“These days, most gunters referred to them as ‘the Sux0rz.’ (Because they sucked.)”
This was the moment I fell in love with the book. On Page 32, when the book made me literally laugh out loud with something I could have easily imagined reading on reddit earlier that day had the real world resembled the one in Ready Player One.
How fitting, considering I got wind of Ready Player One from reddit. It was recommended on /r/books as a funny, amusing read with plenty of 80s and video game references, and sure enough, it delivered!
Sure, you might hear from some more critical reviews that the book is “plot driven” instead of “character driven”, but meh. I don’t actually care. This plot was so good I can forgive the lack of character growth and focus on the story. I like stories! I especially like stories that cater to my target demographic: Guys who grew up in with video games in the late 80s/early 90s, especially arcade games and MMORPGs like World of Warcraft.
The writing style was perfect for its catered audience, mixing in idioms from the internet and weaving in bits of video game nostalgia here and there. For anyone who’s ever played an MMORPG, it would be easy to imagine the different scenes and dialogue in the Oasis happening.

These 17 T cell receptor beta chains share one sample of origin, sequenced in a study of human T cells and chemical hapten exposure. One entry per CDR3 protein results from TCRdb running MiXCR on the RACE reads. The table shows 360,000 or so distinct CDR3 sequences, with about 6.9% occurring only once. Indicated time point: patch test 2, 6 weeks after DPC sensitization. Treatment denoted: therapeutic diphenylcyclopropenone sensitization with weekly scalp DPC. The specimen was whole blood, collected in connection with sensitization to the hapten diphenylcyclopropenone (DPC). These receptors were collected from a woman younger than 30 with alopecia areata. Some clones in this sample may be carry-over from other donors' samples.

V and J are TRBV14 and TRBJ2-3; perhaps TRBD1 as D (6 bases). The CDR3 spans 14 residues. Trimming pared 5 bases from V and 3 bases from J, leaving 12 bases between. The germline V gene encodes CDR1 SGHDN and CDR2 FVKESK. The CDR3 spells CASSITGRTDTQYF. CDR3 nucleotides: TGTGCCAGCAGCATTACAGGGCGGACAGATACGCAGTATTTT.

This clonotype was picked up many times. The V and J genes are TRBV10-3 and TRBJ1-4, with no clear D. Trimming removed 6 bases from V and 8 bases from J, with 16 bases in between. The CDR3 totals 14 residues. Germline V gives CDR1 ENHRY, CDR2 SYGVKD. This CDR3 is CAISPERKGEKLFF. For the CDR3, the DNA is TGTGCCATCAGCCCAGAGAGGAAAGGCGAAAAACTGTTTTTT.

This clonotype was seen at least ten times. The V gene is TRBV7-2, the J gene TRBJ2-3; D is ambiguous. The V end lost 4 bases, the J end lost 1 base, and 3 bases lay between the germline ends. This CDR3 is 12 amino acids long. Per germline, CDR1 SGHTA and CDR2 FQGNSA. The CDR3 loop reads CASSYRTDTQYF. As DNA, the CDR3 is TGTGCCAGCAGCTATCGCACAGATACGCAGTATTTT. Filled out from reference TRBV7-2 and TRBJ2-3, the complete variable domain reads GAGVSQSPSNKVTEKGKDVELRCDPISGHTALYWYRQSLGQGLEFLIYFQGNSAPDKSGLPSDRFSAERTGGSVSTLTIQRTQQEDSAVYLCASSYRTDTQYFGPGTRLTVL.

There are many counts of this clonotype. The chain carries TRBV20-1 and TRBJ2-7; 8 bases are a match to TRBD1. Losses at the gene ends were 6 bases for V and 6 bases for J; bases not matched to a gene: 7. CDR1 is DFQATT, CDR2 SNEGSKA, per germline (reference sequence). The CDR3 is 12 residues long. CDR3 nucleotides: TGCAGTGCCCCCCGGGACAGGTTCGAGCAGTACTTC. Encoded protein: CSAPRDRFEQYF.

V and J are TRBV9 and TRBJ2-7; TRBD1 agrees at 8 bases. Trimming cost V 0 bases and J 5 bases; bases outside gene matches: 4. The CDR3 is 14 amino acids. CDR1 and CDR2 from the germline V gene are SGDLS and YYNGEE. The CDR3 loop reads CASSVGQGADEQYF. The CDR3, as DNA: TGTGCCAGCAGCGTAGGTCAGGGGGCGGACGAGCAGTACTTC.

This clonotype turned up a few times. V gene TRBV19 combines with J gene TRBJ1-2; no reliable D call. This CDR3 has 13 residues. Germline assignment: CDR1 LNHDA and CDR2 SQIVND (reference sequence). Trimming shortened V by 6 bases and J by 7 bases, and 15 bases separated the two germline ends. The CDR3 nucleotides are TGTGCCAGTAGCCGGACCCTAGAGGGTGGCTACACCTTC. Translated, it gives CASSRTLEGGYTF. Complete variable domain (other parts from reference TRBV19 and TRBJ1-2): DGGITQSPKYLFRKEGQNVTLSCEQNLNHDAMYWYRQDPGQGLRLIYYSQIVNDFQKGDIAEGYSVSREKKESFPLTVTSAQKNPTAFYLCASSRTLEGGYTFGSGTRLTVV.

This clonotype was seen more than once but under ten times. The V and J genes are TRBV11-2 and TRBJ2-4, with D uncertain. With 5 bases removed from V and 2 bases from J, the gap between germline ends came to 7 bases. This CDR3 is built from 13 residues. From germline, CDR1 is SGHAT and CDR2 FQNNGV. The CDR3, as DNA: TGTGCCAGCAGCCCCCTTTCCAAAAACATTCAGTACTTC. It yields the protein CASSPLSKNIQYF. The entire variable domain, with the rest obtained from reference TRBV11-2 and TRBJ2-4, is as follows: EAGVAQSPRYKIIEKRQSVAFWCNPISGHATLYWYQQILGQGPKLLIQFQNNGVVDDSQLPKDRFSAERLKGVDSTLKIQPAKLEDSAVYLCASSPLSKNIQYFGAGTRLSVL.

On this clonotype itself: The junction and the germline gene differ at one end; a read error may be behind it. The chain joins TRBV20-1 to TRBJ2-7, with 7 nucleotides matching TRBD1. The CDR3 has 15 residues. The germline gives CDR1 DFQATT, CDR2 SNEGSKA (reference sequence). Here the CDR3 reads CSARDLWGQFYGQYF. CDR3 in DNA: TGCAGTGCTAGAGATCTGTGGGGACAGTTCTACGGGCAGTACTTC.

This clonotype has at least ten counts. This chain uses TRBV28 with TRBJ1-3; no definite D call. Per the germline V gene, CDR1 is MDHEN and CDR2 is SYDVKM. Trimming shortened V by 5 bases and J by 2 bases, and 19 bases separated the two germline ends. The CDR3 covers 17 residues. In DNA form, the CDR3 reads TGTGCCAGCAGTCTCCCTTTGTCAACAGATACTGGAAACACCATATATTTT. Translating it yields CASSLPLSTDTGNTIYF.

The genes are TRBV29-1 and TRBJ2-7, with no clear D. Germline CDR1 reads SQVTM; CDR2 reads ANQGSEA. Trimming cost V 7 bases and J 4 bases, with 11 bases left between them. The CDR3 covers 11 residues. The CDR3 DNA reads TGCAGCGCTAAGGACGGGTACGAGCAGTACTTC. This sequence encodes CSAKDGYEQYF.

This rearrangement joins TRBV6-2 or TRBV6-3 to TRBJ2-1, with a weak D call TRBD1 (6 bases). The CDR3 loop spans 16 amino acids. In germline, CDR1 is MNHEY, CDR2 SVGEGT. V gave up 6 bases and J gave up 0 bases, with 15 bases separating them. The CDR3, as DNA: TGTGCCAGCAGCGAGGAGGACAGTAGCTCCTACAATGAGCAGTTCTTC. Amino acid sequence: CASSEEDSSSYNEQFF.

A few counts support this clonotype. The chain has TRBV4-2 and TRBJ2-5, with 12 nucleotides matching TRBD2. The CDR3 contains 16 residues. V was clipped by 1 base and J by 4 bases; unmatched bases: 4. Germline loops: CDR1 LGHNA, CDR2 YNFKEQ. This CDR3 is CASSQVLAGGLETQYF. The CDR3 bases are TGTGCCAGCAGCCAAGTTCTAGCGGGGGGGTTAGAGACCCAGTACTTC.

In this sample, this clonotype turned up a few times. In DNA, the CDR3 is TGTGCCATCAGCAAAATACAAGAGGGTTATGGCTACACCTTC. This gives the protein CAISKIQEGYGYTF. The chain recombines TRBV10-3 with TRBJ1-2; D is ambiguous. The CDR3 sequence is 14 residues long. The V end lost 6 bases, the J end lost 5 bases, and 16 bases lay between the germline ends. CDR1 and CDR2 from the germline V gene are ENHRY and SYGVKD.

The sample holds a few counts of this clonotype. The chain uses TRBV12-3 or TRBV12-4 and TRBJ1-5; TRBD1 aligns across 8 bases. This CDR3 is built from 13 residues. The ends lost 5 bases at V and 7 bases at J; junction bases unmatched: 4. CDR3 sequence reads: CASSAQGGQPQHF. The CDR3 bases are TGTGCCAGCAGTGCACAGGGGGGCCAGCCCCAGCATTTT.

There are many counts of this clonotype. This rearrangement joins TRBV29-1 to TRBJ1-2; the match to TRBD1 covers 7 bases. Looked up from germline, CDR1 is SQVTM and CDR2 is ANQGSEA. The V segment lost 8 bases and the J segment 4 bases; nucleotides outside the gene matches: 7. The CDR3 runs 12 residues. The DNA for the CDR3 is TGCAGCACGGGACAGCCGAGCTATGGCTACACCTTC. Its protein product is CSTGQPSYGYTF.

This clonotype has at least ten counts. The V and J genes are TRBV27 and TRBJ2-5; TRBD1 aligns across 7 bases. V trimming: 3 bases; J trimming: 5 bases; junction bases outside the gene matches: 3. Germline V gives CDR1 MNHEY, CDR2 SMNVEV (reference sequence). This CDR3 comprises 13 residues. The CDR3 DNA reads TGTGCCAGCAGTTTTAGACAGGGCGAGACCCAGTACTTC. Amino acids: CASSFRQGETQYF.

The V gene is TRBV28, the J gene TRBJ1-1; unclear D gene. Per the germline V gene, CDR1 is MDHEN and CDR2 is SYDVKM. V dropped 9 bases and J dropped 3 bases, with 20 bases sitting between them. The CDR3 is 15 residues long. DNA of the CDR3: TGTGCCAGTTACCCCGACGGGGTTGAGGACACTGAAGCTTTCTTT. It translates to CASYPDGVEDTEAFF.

I rather enjoyed the protagonist of our story, but that hardly comes as a surprise. He’s basically everyone we want to be. He’s your everyman, the gamer that outsmarts everyone else not because of any special superpower, but just because he was smart and obsessive about video games. Plus, he gets the hot gamer girl, and let’s be honest…*everyone* wants that haha.
The only really questionable decision he makes is in near the beginning, after he gets the first key, when the IOI basically tells him that they know where he is, and that they’re going to kill him. BUT, he can tell them how to get the first key, they won’t blow his ass up, PLUS he still gets $5,000,000. Five million dollars! Consider how poor he grew up, there is no reason he shouldn’t have jumped at that offer, death threat or not.